I revisited Vietnam five years ago to holiday with my brother, and the activity there was just simply startling. On my return to the UK I observed how the SDI numbers covering Asia and the Pacific region appeared to be turning favourable, so I reinvested.

Here is the rub, and the reason I was reminded of my old school teachers. Although I was aware of two ways to make an investment into Vietnam, through an Investment Trust or an ETF, I only ever used the VinaCapital Vietnam Opportunity Fund. This was the one I was familiar with, and I ignored the Vietnam tracker ETF. I put all my eggs into the one basket, and then compounded the error by not keeping track of the performance of the ETF (both investments feature in the Saltydog numbers).

A quick glance at the table and the graph for the last six months hammers home the error of my ways. That has now been rectified.

b4

b5

Now don`t get me wrong, this single investment has proved very lucrative. But it was poor decision making to travel solo.

As for the future, will this performance continue? Who can be certain, but if China and Japan continue to perform well, and they are on Vietnam`s doorstep, then why not?  This probably also applies to the Asia Pacific region in general.

 

Ninety nine percent of Financial Advisors give the rest a bad name!

Now as you all know, I do not profess to be an authority on financial investment. I am just a person who together with Richard and David has come up with a system of producing a regular supply of unbiased fund performance numbers which indicate the direction of travel of the I.A.sectors and investment funds. Anybody with access to these numbers, and a good fund supermarket to place their trades, should be able to enjoy success.

The idea is pretty simple. Use the numbers, and endeavour to rule out sentiment and the outside noise that comes from financial commentators dressed as life-guards throwing you anvils.

That is the tricky bit and definitely what I find difficult. I enjoy reading and sifting through financial comment and numbers. Unfortunately, this has on occasions resulted in my anticipating a trend which has subsequently turned out to be a mirage. I am fighting with such a situation at the moment in the form of Mr Trump and the USA Market.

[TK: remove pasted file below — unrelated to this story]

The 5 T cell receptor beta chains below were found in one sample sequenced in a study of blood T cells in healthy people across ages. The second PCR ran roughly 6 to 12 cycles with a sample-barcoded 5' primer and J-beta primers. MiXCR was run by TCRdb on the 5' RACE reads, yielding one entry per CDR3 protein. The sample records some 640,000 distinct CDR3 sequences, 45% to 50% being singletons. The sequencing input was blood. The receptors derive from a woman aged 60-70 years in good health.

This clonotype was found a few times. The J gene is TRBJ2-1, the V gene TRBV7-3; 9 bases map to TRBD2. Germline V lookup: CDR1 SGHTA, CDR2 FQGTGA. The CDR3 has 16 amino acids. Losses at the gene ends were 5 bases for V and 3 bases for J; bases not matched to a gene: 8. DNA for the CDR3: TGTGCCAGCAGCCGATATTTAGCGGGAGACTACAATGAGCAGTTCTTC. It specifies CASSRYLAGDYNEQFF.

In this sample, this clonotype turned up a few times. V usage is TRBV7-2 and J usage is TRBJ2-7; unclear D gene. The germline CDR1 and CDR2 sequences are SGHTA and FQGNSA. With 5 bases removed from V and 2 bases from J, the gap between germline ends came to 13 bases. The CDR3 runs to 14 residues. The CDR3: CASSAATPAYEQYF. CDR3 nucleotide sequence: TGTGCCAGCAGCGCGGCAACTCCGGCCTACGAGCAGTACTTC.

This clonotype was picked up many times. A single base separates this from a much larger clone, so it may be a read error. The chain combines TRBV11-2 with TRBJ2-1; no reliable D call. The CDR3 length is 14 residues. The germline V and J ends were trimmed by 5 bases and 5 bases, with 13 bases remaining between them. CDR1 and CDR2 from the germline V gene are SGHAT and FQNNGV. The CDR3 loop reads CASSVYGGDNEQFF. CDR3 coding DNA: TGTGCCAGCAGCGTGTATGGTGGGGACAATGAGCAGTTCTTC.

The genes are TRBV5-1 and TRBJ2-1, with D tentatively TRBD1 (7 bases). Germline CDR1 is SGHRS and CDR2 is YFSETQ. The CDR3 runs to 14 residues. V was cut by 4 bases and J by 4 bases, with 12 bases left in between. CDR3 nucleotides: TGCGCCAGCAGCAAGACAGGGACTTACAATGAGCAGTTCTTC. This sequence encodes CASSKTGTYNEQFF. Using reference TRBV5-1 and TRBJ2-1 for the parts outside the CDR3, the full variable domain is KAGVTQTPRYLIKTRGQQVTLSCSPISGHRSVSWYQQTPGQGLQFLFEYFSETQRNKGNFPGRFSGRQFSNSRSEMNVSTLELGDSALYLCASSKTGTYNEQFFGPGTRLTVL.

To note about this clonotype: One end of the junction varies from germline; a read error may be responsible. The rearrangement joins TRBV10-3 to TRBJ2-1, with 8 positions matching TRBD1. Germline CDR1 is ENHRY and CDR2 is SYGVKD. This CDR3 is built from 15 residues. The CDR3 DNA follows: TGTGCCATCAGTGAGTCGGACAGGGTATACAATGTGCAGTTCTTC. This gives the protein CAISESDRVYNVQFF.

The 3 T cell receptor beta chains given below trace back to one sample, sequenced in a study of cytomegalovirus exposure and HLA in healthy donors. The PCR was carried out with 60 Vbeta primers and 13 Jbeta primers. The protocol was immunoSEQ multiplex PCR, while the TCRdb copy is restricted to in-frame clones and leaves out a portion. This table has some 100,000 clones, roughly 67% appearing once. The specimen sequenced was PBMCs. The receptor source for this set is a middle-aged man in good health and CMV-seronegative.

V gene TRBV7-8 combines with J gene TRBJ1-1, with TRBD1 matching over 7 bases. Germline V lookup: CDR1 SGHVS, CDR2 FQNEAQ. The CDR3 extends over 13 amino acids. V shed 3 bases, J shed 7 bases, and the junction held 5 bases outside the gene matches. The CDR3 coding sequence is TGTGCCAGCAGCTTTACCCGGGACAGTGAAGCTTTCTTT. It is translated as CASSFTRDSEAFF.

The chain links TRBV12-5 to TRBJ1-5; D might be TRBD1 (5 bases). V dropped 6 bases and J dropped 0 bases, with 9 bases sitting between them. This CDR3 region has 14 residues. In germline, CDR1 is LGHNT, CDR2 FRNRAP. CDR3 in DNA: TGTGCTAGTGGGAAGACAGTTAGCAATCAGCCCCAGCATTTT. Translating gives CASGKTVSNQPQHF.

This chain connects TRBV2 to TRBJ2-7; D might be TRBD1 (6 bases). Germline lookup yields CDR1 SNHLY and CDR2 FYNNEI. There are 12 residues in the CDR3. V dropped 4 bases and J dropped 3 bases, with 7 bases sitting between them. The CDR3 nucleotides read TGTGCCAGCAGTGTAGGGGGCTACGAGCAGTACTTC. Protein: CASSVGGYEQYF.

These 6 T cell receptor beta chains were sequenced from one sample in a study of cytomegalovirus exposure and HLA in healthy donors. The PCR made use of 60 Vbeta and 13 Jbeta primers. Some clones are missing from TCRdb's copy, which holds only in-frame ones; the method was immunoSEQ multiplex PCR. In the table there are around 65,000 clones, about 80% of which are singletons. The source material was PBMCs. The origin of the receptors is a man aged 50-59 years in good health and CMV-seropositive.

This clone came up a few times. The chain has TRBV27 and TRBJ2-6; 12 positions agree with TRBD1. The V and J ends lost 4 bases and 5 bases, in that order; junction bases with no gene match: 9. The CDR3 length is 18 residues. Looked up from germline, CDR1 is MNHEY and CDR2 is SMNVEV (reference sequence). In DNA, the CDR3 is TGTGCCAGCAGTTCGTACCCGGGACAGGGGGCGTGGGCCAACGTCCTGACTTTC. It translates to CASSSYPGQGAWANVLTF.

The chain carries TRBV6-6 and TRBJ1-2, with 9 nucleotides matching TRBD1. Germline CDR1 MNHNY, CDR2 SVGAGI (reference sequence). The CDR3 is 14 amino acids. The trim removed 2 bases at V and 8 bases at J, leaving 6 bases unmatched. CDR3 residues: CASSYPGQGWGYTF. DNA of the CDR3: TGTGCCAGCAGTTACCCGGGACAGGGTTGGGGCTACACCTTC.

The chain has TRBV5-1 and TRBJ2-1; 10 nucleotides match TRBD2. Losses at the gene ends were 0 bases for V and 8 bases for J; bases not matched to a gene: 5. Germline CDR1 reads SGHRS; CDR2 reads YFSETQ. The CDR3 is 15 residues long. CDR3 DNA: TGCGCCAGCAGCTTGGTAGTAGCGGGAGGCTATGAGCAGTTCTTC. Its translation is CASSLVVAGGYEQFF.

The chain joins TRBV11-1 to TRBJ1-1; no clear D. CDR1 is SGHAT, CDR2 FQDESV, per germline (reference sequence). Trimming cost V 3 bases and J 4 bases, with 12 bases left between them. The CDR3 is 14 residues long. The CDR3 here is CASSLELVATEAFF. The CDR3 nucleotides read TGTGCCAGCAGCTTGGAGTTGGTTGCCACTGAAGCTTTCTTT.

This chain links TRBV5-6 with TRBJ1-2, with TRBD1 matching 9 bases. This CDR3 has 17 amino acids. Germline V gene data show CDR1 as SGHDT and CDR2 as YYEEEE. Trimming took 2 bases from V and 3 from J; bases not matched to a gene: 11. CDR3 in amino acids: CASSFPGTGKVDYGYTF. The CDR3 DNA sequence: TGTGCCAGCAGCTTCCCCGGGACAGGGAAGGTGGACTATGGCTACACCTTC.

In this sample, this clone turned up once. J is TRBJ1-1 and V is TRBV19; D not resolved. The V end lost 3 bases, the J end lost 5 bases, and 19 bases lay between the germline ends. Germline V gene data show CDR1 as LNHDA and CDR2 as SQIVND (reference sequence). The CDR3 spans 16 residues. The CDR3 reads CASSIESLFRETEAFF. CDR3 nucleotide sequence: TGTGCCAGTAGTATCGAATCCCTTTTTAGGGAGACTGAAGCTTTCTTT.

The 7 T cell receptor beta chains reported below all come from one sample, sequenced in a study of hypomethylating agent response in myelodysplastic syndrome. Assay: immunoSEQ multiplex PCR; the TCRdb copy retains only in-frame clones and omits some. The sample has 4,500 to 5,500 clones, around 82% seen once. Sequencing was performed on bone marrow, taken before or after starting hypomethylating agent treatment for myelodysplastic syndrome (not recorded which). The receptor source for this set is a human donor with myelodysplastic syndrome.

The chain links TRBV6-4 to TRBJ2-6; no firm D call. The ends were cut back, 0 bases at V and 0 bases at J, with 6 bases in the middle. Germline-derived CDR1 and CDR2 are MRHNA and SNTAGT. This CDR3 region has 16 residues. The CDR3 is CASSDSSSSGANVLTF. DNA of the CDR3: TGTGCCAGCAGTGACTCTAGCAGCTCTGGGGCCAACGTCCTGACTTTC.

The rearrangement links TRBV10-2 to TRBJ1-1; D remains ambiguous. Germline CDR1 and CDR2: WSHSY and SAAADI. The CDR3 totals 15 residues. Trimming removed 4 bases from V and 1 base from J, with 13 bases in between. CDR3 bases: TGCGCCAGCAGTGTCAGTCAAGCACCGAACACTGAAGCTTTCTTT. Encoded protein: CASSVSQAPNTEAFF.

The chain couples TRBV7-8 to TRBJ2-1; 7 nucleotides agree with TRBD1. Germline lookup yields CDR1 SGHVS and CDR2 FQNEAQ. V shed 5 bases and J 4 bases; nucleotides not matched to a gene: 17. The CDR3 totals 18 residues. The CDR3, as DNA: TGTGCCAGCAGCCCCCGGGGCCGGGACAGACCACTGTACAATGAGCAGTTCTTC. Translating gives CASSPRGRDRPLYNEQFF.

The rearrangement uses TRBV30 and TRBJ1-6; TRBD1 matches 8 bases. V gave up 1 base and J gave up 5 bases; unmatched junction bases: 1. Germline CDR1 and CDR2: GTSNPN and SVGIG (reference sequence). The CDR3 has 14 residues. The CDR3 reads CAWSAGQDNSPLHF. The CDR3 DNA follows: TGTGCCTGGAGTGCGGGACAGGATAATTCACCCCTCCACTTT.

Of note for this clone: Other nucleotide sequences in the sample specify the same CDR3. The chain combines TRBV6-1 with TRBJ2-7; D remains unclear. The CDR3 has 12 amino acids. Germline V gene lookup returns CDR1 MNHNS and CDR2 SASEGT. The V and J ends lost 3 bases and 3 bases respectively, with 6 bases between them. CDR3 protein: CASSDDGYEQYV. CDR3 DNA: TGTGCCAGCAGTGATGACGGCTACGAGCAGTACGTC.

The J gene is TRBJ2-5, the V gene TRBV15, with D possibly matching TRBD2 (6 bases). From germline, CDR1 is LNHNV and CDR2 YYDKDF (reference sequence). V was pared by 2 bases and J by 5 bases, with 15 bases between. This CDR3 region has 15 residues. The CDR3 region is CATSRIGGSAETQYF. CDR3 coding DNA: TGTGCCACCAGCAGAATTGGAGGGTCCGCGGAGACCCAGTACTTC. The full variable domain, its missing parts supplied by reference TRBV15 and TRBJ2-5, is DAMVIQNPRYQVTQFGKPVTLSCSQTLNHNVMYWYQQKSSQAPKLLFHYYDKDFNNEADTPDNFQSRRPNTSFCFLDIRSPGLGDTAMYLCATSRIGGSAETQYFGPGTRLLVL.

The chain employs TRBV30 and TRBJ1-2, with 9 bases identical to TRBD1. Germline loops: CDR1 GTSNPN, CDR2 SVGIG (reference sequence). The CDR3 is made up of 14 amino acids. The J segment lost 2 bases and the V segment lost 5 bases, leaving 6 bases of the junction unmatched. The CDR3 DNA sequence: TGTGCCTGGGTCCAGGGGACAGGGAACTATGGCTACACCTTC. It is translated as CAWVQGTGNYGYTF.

In the last year, the world`s intelligentsia and media have enjoyed poking fun at the intemperate tweets of the President. However the financial situation for the USA, for the working class and blue collar workers, could well be on an upward self-sustaining virtuous spiral.

  • The imminent lower corporate tax structure changes could persuade the large American conglomerates to repatriate their financial offices back into the USA. This would result in more taxes being paid and business expansion occurring at home, which means more employment.
  • These same large conglomerates have also been offered a one-off low tax payment on the trillions of dollars they already hold offshore so they can clean up their act and be good Americans. If this occurs, then the USA debt can be reduced and large amounts of money can be spent on improving infrastructure. Again more employment.
  • The dollar has also fallen to a low value against the standard international basket of currencies. This must result in higher exports and lower imports, both of which create employment at home.
  • At the same time as the above is happening, employment has already fallen to a very low level and wages have started to rise as demand outweighs supply. This trend must surely accelerate. More people at work with more money to spend will continue the demand for more goods. The tax collection also rises and the country has a virtuous circle of expansion.

Therein lies my problem, for if I put any credence in the above argument I would expect it to be showing in our Saltydog numbers and it does not. I have graphed a great many of the American funds that we cover and by and large they have very similar results. One year results of 5%-10%, three years 45%- 55% and five years 130%-140%. Their performance is falling and this at a time when the USA stock markets are approaching all-time highs.

I would have expected fund prices to follow the market trends, but apparently not.

Maybe the market is inflating on the back of the major technology funds and is not yet reflected in the market sectors as a whole. Perhaps as Sterling investors, part of the poor performance can be laid at the door of currency movement because Sterling has appreciated against the dollar by around 10% in the last twelve months.

These however do not account for the large discrepancy between the market and fund price movements. Still, what do I know?

The Ocean Liner made a small investment in an American fund at the end of last year, but my personal portfolios will remain un-invested in this sector until I understand more, and the numbers start to reflect the arguments.